The SPE has split the former "Management & Information" technical discipline into two new technical discplines:
- Data Science & Engineering Analytics
The SPE has split the former "Management & Information" technical discipline into two new technical discplines:
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Lanzarone, Peter (University of Georgia, and BP America) | Seidel, Marc (University of Cologne) | Brandt, Steven (University of Florida) | Garrison, Ervan (University of Georgia) | Fisher, Erich C. (Arizona State University)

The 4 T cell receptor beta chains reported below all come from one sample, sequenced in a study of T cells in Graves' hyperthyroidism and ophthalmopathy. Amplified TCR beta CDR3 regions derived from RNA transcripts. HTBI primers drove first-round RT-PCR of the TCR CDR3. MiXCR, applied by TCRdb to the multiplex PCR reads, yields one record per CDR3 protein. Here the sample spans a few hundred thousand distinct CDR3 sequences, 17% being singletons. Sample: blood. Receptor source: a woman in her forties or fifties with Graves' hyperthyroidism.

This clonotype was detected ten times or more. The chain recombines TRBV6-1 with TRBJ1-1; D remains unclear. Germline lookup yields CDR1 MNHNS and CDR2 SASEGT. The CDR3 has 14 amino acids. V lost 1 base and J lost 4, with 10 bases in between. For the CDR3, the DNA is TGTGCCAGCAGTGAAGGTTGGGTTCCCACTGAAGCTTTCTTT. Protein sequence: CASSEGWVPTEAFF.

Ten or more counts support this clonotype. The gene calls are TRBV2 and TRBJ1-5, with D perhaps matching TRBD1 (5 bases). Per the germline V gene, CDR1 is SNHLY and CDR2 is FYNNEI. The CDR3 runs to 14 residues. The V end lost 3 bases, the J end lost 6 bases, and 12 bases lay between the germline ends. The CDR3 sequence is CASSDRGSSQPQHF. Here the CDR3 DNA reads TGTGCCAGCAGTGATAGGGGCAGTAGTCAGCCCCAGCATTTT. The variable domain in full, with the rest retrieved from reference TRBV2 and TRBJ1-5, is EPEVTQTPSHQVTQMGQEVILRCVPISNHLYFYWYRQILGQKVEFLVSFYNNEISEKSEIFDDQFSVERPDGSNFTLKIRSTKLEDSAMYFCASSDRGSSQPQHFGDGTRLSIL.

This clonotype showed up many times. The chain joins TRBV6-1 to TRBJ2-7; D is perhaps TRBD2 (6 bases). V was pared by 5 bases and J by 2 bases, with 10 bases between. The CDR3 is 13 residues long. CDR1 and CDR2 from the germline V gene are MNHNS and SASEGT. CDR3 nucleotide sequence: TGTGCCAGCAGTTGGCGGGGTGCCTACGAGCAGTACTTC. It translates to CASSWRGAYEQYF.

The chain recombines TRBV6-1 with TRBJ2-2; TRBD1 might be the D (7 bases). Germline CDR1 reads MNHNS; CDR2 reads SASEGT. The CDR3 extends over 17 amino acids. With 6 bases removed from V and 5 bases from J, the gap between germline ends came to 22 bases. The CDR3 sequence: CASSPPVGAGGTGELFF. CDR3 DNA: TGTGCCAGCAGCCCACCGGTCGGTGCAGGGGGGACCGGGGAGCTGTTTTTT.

Rockshelters can serve as important prehistoric settlements that commonly preserve stratified archaeological materials; however, few geophysical surveys have proven successful in these environments. We carried out a 2D GPR survey at Mochena Borago Rockshelter, an archaeological site located in southwest Ethiopia. Here, we present the processing and interpretation methodology of the GPR dataset and describe its impact on the understanding of the site. Data processing included DC-drift removal and time-0 correction, as well as post-processing steps including background, band-pass, and f-k filtering. Across some 2D profiles, the GPR signal was contaminated with high amplitude above surface diffractions, spurious signals generated from the rockshelter walls and ceiling. Separating these from subsurface reflections posed a challenge that we’ve attempted to overcome during processing. Interpretation was carried out by mapping major reflection packages and grouping these into radar facies. We then compare these with geologic facies defined by stratigraphic descriptions examined in the excavation units. Finally, we mapped the deepest coherent, laterally extensive reflection as the basement, which appears significantly deeper than any excavations at the time of writing (upward of ~4-m) in some areas of the shelter. We conclude that GPR provides a valuable dataset to understand the nature of stratigraphic deposits at Mochena Borago. The success demonstrated here supports further geophysical work at Mochena Borago and other rockshelter sites in Ethiopia and elsewhere around the world. Presentation Date: Wednesday, October 14, 2020 Session Start Time: 9:20 AM Presentation Time: 10:10 AM Location: Poster Station 5 Presentation Type: Poster